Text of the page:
Just as parents should not allow a child in a car without the proper seat or safety belts, pet parents and pet companions must keep their pets safe in vehicles.
An organization that's instrumental in insuring pet safety is the Center of Pet Safety (CPS). Its founder Lindsey Wolko offer tips on ways to keep animals safe in vehicles.
Wolko has been working with Subaru since 2013 to study keeping pets safe in vehicles. Subaru has sponsored three studies. The most recent shows where to keep a pet in three-row SUV.
The three-row vehicle study found that pets under 20 pounds should be secured in the second row, while pets 30 pounds and over should be secured in the third row. When there is child in the second row, secure the pet in the third row on the opposite side of the vehicle.
Subaru and CPS worked with MGA Research Corporation, an independent National Highway Traffic Safety Administration contracted testing laboratory, to conduct rigorous crash testing on leading pet crates and carriers.
Proper crate sizing is important to ensure safe travels, as pets should always fit snugly in their crate with just enough room to be comfortable. This will help minimize the risk of pet injury in the case of a sudden stop or accident. It is also imperative that pet owners secure crates and carriers for travel using strength-rated cargo area anchor straps and not elastic or rubber bungee cords.
Dogs are very resilient when constrained in a kennel. Wolko says in fact, she's knows of a report from Gunner Kennels in which a dog was in a Gunner Kennel and the car turned over and the dog survived.
"We have received 'save' reports about dogs surviving with SleepyPod carriers and harnesses as well," said Wolko.
Harnesses, pet crates, and carriers offer safety not only for the pet, but protect passengers by preventing pets from becoming a projectile in case of an accident or sudden stop. Before buying a pet safety product, make sure that has been safety tested, warns Wolko.
Wolko advises that pet owners should be very careful about putting the carrier or crate in the front passenger seat. She relates the sad story of a Yorkshire terrier that was in a carrier in the front passenger seat when airbags deployed, crushing the carrier and killing the dog instantly. Not all cars have front airbag sensors to shut off the airbag when something light is in the seat; therefore it is always best to keep the animal in the back seat. Pets should be kept in the back seat not just for safety but also to avoid driver distraction.
The Center for Pet Safety also conducted rigorous crash testing on commonly available pet safety restraints using realistic, specially designed, crash test dogs (not live animals). They have developed an independent data-driven certification program for suppliers based on data for harnesses, crates, and carriers; additional certifications will be published later. She advises never leave a dog in a car unattended.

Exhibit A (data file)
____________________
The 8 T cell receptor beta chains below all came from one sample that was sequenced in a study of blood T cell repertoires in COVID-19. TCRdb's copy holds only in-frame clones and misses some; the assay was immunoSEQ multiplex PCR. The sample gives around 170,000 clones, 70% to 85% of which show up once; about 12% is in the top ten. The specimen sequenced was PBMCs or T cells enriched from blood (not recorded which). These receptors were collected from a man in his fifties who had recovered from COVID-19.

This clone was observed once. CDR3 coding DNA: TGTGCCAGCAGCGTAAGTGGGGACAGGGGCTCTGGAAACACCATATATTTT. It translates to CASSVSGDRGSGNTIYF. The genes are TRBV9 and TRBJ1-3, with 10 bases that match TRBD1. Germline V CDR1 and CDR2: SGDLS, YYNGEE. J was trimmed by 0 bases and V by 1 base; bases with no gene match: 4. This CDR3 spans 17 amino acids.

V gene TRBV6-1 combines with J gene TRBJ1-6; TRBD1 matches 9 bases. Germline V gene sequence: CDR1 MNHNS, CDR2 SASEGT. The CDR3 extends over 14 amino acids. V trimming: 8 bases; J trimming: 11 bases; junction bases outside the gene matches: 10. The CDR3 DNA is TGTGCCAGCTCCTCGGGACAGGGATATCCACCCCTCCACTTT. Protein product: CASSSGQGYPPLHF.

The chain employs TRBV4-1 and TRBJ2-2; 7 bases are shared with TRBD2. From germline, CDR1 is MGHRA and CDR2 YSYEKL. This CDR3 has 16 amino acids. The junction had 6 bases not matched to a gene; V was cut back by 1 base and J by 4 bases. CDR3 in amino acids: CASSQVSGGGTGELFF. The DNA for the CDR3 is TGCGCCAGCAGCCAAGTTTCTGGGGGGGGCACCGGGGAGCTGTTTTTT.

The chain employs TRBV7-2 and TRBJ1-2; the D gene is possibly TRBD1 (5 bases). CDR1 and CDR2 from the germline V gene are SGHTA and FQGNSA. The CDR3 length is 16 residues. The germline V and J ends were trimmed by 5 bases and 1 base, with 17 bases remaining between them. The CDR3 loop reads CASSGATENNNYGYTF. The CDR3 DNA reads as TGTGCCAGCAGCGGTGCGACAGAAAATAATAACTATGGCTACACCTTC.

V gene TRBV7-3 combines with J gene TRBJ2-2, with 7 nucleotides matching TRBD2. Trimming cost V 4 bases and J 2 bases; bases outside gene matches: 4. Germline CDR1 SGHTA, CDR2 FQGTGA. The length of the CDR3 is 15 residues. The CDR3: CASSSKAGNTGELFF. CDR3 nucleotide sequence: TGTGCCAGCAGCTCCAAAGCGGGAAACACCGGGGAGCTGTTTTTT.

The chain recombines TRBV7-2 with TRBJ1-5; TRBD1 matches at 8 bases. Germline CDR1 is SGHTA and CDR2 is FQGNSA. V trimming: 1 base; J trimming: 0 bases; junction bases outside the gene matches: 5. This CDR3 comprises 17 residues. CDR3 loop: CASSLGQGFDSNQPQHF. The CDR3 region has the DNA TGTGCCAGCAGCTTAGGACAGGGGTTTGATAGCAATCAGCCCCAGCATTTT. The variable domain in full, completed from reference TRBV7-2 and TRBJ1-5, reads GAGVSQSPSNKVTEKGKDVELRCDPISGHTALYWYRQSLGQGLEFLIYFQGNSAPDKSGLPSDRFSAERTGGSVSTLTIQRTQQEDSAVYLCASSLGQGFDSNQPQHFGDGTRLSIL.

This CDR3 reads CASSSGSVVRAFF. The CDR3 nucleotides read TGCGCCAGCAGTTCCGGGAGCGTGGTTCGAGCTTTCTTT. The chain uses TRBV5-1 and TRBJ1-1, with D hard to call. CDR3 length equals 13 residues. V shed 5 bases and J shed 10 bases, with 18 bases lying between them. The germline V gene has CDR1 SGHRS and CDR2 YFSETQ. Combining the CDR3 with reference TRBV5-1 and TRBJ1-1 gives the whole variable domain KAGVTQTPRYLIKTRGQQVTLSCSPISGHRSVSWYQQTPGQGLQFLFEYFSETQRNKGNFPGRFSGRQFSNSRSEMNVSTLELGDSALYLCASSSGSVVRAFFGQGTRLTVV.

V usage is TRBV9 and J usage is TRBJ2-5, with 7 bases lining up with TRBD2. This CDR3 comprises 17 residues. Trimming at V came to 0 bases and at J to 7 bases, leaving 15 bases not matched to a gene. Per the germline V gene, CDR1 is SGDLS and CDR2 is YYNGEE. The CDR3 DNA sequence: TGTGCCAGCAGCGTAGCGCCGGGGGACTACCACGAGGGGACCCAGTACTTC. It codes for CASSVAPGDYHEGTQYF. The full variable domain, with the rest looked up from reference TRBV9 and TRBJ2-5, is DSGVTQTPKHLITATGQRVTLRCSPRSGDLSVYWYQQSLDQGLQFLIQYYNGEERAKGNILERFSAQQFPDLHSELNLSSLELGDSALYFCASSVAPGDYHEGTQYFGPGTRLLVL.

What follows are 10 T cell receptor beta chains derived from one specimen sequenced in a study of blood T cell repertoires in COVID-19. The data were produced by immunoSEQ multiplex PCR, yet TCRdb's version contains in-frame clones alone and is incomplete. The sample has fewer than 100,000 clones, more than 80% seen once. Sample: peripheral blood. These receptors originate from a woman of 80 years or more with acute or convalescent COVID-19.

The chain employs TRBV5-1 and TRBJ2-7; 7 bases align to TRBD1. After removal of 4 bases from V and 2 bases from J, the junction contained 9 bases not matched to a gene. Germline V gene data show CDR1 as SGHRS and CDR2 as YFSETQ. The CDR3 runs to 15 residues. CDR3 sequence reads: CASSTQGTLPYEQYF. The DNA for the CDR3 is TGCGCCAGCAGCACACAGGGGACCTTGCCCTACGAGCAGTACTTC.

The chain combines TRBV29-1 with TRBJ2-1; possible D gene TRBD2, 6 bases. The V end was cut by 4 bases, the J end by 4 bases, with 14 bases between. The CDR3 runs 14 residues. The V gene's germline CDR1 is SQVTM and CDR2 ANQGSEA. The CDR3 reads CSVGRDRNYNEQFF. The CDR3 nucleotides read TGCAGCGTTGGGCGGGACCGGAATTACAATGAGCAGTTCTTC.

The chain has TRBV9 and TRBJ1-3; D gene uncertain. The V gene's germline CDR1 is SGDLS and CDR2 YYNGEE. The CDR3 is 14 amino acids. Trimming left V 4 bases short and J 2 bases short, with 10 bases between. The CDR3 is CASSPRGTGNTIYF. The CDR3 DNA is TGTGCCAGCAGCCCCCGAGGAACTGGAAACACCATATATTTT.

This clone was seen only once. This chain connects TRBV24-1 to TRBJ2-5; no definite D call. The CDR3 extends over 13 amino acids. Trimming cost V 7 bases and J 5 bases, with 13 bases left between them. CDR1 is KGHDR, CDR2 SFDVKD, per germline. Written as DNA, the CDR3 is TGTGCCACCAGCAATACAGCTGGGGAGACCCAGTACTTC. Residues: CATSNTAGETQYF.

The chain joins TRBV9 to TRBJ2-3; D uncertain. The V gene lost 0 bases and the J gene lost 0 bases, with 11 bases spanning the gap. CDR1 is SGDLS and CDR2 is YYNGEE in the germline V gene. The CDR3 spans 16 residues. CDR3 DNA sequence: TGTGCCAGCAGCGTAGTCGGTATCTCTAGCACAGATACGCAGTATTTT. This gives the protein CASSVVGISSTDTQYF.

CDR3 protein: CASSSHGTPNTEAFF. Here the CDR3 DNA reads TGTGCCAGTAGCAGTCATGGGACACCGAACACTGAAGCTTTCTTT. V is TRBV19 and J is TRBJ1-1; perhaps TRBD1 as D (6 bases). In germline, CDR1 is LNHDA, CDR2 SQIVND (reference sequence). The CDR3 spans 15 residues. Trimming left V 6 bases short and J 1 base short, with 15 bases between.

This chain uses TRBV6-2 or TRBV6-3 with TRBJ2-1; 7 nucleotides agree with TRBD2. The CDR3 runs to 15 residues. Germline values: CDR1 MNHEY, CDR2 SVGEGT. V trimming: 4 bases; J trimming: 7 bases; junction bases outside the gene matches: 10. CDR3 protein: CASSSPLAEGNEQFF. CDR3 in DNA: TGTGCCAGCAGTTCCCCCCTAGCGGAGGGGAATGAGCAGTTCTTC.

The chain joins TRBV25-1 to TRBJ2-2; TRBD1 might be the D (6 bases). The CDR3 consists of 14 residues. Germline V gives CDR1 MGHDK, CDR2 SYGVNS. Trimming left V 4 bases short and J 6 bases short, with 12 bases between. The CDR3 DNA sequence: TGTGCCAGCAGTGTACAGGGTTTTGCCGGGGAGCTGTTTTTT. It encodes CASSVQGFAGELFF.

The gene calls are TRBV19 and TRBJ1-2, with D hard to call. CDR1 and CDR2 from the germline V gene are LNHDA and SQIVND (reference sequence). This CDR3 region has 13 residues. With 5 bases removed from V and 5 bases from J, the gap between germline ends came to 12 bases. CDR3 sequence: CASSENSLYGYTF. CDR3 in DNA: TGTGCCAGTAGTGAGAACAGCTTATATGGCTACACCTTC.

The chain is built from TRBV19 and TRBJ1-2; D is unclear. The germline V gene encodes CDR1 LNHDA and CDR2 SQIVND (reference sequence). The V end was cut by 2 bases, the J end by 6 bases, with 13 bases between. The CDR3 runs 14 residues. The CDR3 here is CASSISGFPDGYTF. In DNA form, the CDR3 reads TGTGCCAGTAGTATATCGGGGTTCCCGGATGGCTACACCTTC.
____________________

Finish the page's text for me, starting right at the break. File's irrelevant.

-- Heat Stroke
"If you can't take a pet with you leave it at home," said Wolko, especially in hot weather. Heatstroke can happen in minutes and can be deadly for dogs.
Even working dogs have been known to experience heatstroke. In fact one of the major causes of death in police dogs is heat in vehicles.
"When you see a dog in a hot car, call 911. The emergency operator will give you instructions and they will let you know what to do," said Wolko who notes whether you're allowed to break the glass to rescue the animal depends on the jurisdiction.
Recently Tesla's Dog Mode received media attention. It leaves the climate control on after the driver leaves the car. If the battery reaches less than 20 percent, the owner receives a notification in the Tesla app.
"We don't want people to have a false sense of security with Dog Mode in Tesla vehicles. We want to research it and test it out in our lab. We don't want to foster bad behavior," said Wolko.
She is also concerned about a trend for temperature detectors in cars that have not been tested. For example a smartphone or app-related device that warns the shopper that the temperature is high in the vehicle.
"Sometimes there is no cellular connection or someone will be out of cellular range and not get a warning. This could lead to disastrous consequences," said Wolko.
Another reason not to leave pets in a vehicle is because dognappers steal dogs from cars. Pet theft is on the rise, so leaving your pet unattended in your vehicle is not ideal.
Wolko cautions to be careful about claims from manufacturers that restraints have been tested. The center has seen cases in which the supplier claims it has been tested but in fact animals have died using the devices. CPS was unable to substantiate the marketing claims based on the poor performance of the restraint in the test lab.
Often dogs are portrayed as hanging their head out the window while the car is moving sniffing the breeze.
"Don't let the dog put its nose and head out the window. Road debris can get into the eyes also there could be damage to the nasal cavity," said Wolko, "These are painful and expensive injuries.
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